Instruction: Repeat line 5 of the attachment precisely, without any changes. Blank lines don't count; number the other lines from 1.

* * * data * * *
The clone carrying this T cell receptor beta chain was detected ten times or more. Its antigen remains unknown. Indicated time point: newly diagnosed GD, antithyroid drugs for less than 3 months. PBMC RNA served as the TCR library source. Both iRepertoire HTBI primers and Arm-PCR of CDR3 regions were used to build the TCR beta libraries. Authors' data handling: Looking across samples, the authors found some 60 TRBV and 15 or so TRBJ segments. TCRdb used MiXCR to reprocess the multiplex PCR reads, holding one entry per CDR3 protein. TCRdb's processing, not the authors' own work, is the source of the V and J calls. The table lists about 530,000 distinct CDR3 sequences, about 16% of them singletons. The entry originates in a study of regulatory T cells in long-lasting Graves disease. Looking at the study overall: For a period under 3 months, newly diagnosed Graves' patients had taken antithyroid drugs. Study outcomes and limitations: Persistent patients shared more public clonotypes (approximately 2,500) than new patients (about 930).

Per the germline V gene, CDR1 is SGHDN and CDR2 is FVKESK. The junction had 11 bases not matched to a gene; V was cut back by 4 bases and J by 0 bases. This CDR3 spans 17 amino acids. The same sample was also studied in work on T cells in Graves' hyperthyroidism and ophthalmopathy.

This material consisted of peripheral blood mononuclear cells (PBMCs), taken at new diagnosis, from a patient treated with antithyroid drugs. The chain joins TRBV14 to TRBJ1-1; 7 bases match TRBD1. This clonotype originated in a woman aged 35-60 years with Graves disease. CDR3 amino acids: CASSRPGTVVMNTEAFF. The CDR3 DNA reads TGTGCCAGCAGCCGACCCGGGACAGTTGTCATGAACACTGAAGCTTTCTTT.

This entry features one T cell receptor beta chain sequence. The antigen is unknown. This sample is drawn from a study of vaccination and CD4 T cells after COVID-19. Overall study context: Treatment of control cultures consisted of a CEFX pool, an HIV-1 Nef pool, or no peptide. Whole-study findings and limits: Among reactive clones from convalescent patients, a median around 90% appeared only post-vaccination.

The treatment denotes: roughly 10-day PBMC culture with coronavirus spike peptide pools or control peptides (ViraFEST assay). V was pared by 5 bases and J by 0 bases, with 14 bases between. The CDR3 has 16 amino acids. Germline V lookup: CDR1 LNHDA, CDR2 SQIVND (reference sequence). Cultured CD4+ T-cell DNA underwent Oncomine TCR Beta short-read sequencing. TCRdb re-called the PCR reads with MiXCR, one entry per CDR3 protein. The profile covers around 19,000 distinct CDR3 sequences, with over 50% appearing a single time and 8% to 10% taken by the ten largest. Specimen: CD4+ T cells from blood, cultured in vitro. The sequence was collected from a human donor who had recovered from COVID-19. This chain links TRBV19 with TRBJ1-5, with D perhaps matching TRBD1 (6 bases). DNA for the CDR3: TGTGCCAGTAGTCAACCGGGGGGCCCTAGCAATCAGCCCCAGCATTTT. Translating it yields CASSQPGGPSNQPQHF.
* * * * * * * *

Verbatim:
The treatment denotes: roughly 10-day PBMC culture with coronavirus spike peptide pools or control peptides (ViraFEST assay). V was pared by 5 bases and J by 0 bases, with 14 bases between. The CDR3 has 16 amino acids. Germline V lookup: CDR1 LNHDA, CDR2 SQIVND (reference sequence). Cultured CD4+ T-cell DNA underwent Oncomine TCR Beta short-read sequencing. TCRdb re-called the PCR reads with MiXCR, one entry per CDR3 protein. The profile covers around 19,000 distinct CDR3 sequences, with over 50% appearing a single time and 8% to 10% taken by the ten largest. Specimen: CD4+ T cells from blood, cultured in vitro. The sequence was collected from a human donor who had recovered from COVID-19. This chain links TRBV19 with TRBJ1-5, with D perhaps matching TRBD1 (6 bases). DNA for the CDR3: TGTGCCAGTAGTCAACCGGGGGGCCCTAGCAATCAGCCCCAGCATTTT. Translating it yields CASSQPGGPSNQPQHF.